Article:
March 12, 2018 / 11:32 AM / 9 months ago

EU has not tired of helping Ukraine: foreign policy chief

KIEV (Reuters) - The European Union’s foreign policy chief Federica Mogherini said on Monday there was “no fatigue” on the part of the EU towards Ukraine, as demonstrated by its extension of sanctions on Russia and financial aid for Kiev.

Ukrainian President Petro Poroshenko (R) and European Union Foreign Policy Chief Federica Mogherini attend a news briefing after the talks in Kiev, Ukraine March 12, 2018. REUTERS/Valentyn Ogirenko

On a visit to Ukraine, Mogherini signaled strong support but also urged authorities to do more to fight corruption and to set up an anti-corruption court in line with the recommendations of the Venice Commission, a rights watchdog.

Ukrainian President Petro Poroshenko, addressing a business forum later, expressed confidence a compromise could be found over the anti-corruption court that would satisfy both the Venice Commission and be in line with Ukrainian law.

Mogherini said Ukraine had made impressive progress on key reforms but more was needed.

The EU aims to disburse the first tranche of a new assistance package worth 1 billion euros ($1.23 billion) to Ukraine before the end of the year but the conditions of that aid are yet to be discussed, she said.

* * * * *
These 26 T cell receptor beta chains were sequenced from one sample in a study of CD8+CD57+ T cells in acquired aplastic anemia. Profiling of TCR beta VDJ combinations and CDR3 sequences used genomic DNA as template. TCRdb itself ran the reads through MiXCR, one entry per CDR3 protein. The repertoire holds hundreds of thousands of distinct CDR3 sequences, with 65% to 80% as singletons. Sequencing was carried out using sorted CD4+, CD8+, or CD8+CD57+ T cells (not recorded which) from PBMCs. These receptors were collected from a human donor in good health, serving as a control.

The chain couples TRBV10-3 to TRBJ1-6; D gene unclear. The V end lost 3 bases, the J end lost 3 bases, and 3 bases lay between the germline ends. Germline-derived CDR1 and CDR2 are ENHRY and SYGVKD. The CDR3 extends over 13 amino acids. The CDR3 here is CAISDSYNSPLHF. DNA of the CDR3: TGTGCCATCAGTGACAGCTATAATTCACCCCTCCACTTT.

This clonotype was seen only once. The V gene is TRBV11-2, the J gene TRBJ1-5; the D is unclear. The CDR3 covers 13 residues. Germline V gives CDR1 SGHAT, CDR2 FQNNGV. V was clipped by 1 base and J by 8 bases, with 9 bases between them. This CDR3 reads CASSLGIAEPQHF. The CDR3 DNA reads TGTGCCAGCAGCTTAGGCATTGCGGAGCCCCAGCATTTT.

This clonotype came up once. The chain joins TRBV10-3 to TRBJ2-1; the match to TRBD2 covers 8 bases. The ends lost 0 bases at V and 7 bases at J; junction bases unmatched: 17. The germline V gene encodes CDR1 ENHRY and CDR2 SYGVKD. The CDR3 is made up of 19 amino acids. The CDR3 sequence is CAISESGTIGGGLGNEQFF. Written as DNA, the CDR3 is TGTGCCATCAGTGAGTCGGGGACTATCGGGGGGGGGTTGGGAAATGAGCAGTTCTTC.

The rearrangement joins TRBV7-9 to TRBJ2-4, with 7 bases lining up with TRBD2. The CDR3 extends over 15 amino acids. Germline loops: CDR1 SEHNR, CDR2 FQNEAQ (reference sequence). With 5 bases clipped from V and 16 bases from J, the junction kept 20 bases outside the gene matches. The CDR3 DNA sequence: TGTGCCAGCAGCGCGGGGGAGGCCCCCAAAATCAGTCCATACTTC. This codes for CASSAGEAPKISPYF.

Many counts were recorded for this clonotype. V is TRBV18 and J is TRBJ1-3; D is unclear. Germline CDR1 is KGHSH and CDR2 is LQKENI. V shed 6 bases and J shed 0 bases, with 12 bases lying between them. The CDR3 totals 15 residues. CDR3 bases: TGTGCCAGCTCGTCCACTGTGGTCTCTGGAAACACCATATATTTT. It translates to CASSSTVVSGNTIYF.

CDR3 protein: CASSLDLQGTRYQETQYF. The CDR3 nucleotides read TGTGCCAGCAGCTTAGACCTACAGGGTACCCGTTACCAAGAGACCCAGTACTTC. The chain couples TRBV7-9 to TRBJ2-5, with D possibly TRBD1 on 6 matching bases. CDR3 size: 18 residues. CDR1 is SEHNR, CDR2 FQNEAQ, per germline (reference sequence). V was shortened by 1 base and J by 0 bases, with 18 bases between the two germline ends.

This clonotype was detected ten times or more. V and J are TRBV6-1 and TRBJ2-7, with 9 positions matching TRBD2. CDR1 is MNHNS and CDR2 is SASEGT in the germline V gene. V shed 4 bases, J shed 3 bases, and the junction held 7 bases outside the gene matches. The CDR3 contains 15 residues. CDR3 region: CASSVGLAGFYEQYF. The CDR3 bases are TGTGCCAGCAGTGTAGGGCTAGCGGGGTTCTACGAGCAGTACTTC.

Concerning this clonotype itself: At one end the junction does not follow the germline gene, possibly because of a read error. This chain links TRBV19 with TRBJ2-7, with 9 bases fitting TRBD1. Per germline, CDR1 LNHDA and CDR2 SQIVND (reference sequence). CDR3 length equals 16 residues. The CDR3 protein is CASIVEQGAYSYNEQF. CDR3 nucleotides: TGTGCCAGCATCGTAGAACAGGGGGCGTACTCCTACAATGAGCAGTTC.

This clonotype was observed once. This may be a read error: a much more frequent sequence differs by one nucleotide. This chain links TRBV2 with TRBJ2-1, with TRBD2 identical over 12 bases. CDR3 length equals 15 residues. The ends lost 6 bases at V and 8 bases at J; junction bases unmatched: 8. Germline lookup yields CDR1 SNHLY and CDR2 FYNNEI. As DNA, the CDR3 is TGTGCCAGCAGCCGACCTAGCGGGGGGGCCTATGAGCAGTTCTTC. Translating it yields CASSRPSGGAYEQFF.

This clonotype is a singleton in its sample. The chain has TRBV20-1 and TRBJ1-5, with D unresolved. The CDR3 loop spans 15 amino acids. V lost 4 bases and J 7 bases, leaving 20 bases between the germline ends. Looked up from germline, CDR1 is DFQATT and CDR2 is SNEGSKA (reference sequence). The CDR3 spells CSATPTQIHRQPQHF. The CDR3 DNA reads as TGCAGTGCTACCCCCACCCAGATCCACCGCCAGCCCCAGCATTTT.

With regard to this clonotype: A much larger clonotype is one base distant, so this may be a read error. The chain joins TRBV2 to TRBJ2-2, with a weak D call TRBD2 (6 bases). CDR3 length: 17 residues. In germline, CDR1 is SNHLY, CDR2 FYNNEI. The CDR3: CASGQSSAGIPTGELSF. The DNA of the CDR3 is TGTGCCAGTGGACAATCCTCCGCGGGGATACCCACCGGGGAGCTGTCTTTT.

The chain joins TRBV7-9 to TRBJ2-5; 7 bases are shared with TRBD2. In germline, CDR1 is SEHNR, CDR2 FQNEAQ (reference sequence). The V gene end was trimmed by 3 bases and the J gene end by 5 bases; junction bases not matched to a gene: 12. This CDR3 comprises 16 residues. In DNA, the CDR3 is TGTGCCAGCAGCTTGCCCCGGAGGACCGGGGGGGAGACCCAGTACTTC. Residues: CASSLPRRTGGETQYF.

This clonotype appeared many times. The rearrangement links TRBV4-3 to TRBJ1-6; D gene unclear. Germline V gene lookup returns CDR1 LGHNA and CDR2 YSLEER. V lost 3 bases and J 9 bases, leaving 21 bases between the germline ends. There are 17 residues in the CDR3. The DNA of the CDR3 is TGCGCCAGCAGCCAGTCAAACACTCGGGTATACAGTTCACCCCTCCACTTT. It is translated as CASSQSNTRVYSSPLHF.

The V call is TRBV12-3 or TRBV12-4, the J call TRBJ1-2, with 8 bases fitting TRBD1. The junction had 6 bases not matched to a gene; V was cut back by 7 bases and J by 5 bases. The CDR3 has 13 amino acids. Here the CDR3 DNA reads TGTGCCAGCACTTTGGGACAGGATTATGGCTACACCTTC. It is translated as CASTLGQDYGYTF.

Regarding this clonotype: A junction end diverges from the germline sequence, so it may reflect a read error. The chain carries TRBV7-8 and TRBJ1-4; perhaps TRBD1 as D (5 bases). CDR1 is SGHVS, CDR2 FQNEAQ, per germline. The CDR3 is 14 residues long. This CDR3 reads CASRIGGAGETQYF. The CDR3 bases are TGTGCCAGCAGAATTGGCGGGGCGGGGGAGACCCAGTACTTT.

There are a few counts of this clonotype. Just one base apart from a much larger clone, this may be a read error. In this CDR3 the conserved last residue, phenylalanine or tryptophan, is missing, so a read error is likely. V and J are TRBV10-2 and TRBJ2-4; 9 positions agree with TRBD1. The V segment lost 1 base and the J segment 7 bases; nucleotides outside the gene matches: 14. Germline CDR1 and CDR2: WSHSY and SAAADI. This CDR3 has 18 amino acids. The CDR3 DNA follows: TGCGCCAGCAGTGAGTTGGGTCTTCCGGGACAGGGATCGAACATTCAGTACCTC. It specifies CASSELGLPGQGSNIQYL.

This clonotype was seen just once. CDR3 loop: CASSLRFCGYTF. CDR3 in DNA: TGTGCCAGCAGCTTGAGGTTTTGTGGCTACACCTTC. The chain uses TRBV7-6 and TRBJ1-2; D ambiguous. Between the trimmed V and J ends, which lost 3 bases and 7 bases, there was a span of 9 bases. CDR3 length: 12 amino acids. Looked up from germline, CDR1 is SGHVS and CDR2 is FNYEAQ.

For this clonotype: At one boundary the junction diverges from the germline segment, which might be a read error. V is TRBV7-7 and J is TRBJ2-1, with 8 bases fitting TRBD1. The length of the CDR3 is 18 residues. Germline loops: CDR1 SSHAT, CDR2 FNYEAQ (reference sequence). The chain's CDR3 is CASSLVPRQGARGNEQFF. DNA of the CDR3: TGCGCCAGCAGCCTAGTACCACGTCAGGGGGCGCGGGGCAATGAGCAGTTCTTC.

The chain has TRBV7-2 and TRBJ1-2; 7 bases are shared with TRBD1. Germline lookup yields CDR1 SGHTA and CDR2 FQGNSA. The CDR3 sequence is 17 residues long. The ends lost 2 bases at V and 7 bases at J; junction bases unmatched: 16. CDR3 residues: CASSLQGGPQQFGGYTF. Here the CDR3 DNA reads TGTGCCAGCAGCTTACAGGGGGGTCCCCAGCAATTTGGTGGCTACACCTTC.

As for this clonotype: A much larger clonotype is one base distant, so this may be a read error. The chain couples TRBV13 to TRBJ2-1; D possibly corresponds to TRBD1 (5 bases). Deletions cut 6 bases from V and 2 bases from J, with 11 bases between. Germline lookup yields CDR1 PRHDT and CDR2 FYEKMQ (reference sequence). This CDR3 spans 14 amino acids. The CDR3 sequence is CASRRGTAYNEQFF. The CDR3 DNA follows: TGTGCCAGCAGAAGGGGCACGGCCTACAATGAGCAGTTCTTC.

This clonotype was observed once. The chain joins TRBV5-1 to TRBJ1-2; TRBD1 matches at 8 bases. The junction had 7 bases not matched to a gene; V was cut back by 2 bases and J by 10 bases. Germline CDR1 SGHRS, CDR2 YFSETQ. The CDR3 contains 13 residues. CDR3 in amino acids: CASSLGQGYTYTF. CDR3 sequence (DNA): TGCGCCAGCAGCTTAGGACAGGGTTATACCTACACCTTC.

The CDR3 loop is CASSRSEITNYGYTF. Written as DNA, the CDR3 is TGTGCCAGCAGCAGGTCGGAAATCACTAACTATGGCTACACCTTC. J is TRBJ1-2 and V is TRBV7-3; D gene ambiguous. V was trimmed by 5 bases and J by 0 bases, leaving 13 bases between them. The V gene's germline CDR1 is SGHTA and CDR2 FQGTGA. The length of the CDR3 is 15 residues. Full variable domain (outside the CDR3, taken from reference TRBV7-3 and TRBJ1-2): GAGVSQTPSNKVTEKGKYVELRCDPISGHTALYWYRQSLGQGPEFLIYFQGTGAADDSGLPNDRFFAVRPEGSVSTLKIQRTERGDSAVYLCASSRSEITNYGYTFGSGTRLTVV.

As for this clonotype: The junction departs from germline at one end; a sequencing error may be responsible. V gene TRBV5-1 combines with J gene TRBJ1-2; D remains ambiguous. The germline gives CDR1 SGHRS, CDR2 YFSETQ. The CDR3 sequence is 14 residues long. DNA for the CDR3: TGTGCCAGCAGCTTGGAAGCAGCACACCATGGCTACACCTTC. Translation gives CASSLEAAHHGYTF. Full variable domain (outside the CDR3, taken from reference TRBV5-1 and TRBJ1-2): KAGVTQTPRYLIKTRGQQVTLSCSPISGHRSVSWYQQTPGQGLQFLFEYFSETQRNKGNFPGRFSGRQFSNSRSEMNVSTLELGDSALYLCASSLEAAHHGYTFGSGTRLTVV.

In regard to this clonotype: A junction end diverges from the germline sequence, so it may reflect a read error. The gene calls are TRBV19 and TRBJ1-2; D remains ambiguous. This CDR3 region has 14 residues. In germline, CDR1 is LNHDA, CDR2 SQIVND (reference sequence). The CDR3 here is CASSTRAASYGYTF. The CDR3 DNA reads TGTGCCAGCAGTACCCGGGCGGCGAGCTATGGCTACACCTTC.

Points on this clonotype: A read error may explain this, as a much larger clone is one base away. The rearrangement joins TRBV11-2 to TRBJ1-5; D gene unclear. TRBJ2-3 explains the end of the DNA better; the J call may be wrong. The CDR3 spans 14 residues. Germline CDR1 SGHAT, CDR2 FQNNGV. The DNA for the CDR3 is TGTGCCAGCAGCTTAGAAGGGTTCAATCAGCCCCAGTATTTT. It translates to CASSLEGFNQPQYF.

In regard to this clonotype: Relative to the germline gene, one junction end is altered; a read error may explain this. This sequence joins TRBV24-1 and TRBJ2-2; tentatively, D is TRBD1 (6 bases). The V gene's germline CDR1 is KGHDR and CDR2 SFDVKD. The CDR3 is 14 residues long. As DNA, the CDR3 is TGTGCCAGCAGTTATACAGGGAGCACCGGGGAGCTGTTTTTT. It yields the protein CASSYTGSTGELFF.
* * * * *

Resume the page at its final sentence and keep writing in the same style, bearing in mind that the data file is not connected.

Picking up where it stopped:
“There is no fatigue in our support for Ukraine, also because we have seen results,” Mogherini said at a press briefing with Poroshenko.

The West threw its backing behind Ukraine after the 2013/2014 Maidan protests brought a pro-Western government to power, but since then critics have accused Poroshenko and the government of dragging their feet over reforms.

That has given rise to talk of “Ukraine fatigue” to reflect frustration at the slow pace of change.

The wrangling over the anti-corruption court law is a case in point.

Ukraine must pass the law in order to qualify for more aid from the International Monetary Fund, but the Fund has expressed “serious concern” that the legislation’s current draft form will not guarantee the new court’s independence.

The law was passed on its first reading in March.

Poroshenko said the final “text of the bill will comply with the recommendations of the Venice Commission, Ukrainian legislation and the Constitution.”

While Mogherini was in Kiev on Monday, the European Union announced the extension for another six months of its sanctions against Russia, imposed over the annexation of Crimea and support for rebels in eastern Ukraine.

Speaking alongside Mogherini, Poroshenko urged European Union countries to supply defensive weapons to Ukraine, following in the footsteps of U.S. President Donald Trump.

Writing by Matthias Williams; editing by Andrew Roche

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